How to celebrate Native American Heritage Month in Chicago

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Chicago is home to one of the largest urban Native American communities in the United States, with 65,000 Native Americans and some 175 different tribes represented in the Chicagoland area. 

According to the American Indian Center, Chicago is part of the traditional homelands of the Odawa, Ojibwe, and Potawatomi people. Many other tribes, including the Miami, Ho-Chunk, Sac, and Fox, have also called this area home. 

Native American Heritage Month, celebrated every November, is a great time to learn more about Chicago’s Indigenous populations both past and present. Explore some of the cultural celebrations, exhibits, and events happening this month in Chicago.

The Field Museum’s new permanent exhibition Native Truths: Our Voices, Our Stories opens May 20, 2022; photo by Jay Young

Try Indigenous cuisine

Don’t miss your chance to try traditional and modern Indigenous cuisine this month. Ketapanen Kitchen, an Indigenous-owned catering company, will be popping up at the Field Museum’s Bistro Cafe for the month of November. Sample dishes like wild rice, pulled bison paninis, creamy carrot soup, and more.

Helmed by executive chef Jessica Pamonicutt (Menominee), Ketapanen’s mission is to raise awareness of Native American contributions to our current food system, while serving delicious and health-conscious dishes made from traditional heirloom ingredients.

Attend a print-making event at the Chicago History Museum

Celebrate Indigenous Peoples’ Month at the Chicago History Museum with this family-friendly event on Thursday, Nov. 3, included with museum admission. Hear from an Indigenous artist and scholar during an artist talk, then stay for a printmaking demonstration. Guests are invited to bring a canvas bag or t-shirt to be printed by the artist.

Experience a re-imagined exhibit and events at the Field Museum

Earlier year, the Field Museum unveiled their redesigned permanent exhibition on Native American culture. The newly refreshed exhibit, Native Truths: Our Voices, Our Stories, was created with an advisory council of Native American scholars and collaborators representing over 105 Tribes. The space features historic and contemporary beadworks, ceramics, murals, music, dance, and more.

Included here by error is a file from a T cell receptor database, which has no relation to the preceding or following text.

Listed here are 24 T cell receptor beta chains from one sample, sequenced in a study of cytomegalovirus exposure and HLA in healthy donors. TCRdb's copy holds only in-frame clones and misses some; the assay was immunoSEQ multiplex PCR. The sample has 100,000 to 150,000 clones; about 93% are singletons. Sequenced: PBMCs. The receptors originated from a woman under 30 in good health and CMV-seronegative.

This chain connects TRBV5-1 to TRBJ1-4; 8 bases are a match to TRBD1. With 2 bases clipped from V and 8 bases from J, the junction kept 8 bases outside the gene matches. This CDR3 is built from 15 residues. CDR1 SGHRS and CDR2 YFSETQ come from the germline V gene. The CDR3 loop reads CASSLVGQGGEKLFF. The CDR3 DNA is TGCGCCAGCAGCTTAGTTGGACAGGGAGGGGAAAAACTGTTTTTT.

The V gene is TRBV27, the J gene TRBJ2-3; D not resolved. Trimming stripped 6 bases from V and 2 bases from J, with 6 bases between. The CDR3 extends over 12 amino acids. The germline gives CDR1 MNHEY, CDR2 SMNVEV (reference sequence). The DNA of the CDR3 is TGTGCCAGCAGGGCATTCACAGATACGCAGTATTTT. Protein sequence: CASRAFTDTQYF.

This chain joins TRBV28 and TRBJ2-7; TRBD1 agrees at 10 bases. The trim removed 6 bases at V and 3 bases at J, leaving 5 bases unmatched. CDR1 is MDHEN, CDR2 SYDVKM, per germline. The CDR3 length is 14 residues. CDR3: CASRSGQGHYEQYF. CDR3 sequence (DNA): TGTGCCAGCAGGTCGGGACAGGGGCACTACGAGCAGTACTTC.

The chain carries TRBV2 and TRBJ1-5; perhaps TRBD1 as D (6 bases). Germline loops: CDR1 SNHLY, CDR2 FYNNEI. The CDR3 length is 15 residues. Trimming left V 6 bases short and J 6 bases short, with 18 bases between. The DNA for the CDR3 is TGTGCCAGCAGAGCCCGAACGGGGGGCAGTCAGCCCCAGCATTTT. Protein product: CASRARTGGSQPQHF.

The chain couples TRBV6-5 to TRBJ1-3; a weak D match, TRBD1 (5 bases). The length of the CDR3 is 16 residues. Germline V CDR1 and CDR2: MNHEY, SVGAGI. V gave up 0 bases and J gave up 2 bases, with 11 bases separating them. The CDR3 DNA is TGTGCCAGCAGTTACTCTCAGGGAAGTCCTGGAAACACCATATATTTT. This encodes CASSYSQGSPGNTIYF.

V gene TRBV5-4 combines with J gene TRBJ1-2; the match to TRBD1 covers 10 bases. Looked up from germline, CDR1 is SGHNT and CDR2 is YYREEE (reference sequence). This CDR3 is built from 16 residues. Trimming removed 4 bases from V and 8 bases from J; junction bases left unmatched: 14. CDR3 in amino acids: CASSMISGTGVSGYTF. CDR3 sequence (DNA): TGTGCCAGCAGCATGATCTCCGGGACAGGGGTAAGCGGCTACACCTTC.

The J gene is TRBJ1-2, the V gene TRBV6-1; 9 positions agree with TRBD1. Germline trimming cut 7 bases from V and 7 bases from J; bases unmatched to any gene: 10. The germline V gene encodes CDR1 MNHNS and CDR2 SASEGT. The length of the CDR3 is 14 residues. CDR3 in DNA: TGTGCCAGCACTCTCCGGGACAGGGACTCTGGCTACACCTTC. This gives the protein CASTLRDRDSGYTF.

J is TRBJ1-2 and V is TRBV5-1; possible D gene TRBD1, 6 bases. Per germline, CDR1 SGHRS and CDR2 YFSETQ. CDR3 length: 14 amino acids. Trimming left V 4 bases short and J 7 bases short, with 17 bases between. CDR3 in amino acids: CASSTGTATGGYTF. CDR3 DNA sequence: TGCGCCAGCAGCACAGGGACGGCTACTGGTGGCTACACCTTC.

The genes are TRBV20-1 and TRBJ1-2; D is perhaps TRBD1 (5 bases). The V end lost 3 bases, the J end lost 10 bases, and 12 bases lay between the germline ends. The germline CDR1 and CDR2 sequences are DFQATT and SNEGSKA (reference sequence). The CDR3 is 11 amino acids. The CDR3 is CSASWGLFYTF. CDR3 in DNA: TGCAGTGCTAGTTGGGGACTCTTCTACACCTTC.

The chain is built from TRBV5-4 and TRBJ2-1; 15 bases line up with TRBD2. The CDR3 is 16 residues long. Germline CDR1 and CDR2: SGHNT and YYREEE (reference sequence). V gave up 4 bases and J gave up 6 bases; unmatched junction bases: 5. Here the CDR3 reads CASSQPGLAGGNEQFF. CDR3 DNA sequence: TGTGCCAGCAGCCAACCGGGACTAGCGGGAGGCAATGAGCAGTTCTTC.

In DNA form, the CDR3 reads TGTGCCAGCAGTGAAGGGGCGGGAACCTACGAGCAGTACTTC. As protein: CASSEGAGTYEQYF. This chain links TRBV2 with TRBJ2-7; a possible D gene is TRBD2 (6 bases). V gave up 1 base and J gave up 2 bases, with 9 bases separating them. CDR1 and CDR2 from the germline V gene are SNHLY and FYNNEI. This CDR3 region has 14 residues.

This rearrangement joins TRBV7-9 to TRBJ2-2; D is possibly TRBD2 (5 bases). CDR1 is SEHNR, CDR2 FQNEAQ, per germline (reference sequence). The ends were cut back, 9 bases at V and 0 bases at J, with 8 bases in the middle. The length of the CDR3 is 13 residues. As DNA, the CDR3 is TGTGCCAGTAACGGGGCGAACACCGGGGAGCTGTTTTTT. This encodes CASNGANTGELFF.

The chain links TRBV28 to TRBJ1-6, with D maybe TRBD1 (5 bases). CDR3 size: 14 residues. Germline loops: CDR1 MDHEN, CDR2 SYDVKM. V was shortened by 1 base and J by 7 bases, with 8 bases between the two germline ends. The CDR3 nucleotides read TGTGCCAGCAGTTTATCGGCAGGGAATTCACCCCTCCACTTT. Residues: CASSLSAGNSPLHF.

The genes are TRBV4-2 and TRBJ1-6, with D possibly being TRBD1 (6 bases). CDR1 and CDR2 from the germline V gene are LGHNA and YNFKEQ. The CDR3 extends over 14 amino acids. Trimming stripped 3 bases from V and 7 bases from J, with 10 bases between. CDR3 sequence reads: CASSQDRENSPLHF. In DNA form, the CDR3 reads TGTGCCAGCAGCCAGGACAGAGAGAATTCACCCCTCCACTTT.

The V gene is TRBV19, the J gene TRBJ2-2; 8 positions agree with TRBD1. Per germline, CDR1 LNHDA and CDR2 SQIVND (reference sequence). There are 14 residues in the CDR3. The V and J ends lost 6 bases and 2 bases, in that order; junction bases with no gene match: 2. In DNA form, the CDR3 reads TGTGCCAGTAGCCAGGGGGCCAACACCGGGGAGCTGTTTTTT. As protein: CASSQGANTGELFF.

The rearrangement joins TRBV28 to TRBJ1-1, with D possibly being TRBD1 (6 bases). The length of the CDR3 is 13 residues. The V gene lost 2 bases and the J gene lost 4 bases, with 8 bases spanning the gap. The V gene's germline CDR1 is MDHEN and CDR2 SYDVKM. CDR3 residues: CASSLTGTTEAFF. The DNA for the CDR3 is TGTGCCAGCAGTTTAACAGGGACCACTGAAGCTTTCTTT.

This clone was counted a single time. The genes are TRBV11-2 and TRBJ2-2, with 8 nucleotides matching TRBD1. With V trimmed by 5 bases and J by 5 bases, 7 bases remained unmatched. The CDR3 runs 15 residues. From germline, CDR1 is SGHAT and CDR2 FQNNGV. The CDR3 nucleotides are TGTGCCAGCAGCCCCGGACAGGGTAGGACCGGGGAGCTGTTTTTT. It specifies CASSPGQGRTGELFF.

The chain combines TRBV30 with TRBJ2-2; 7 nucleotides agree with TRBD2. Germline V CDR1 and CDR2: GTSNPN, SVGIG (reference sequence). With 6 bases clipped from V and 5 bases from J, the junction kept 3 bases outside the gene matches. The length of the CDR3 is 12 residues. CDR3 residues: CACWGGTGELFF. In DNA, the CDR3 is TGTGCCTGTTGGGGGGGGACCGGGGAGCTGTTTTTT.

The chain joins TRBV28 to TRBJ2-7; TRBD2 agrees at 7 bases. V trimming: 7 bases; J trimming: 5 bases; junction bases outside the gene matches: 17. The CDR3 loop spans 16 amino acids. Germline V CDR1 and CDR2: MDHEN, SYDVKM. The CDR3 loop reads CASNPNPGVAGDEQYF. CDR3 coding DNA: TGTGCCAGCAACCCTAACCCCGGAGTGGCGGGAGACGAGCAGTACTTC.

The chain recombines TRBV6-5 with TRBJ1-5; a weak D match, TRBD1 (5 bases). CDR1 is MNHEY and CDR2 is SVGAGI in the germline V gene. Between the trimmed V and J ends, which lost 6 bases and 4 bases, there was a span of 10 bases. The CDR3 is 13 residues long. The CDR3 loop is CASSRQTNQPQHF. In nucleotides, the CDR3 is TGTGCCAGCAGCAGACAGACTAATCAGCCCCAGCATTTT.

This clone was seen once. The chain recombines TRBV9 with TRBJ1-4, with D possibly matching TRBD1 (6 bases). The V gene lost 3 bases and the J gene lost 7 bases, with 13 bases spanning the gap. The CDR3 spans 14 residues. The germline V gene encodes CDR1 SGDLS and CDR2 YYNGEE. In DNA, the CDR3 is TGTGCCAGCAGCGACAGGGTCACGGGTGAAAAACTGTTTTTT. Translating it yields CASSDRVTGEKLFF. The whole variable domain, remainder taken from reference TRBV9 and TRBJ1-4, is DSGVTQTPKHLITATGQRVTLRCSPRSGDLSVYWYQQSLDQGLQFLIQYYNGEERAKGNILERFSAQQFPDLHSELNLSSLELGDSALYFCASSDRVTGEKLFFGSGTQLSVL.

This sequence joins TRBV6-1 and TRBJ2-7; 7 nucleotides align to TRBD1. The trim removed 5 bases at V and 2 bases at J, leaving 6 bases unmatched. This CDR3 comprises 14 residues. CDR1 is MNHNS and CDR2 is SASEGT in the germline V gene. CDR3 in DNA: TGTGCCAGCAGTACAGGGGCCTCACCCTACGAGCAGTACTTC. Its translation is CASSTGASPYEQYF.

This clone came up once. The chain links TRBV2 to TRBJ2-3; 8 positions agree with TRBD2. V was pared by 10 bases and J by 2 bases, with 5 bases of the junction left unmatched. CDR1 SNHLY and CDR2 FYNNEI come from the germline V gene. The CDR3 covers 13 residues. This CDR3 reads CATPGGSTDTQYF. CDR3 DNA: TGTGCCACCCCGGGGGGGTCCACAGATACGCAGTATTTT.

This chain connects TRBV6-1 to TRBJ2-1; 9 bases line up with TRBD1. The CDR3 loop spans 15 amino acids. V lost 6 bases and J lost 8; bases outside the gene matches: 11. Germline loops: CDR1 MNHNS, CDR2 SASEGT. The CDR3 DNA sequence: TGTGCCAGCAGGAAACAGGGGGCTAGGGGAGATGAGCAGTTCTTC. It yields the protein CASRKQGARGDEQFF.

This month, the museum will host a series of events for Native American Heritage Month, including a hand drum performance, film and video festival, storytime, beadwork demonstration, smoke dance performance, and more.

Local Ojibwe artist Andrea Carlson’s five part, 15ft. tall by 266ft. long banners that read “You are on Potawatomi Land” are on display at Chicago’s Riverwalk.

See powerful art on the Chicago Riverwalk

The banks of the Chicago Riverwalk are lined with public art, from striking statues to state-of-the-art video displays. One of the largest installations is You Are on Potawatomi Land by Andrea Carlson (Ojibwe). The piece is both a statement of fact and a statement of perpetual belonging, according to the artist. See it for yourself on Wacker Drive just east of the Michigan Avenue Bridge, above the Chicago First Lady ticket booths.

Visit the gallery at the American Indian Center

The American Indian Center in Albany Park is dedicated to preserving Native American culture and creating connections with the larger community. They also have a gallery that cultivates and exhibits both historic and modern Native American artwork. Their current exhibit Seeking Sonder features new works of Akina Curley (Ojibwe/Diné), who creates Native art with a contemporary lens. The gallery is open on weekdays and located at 3401 West Ainslie St.

Explore more ways to celebrate Native American Heritage Month in Chicago:

  • The Art of Chris Pappan: Visit the Bridgeport Art Center’s open studio night on Nov. 18 to see Chris Pappan’s contemporary twist on traditional ledger art. 
  • Chicago Public Library events: Catch film screenings, language classes, book discussions, pottery lessons, online cooking demonstrations, and more all month long.
  • Mitchell Museum of the American Indian: Explore exhibits dedicated to the history, arts, and culture of Native American peoples across North America and beyond.

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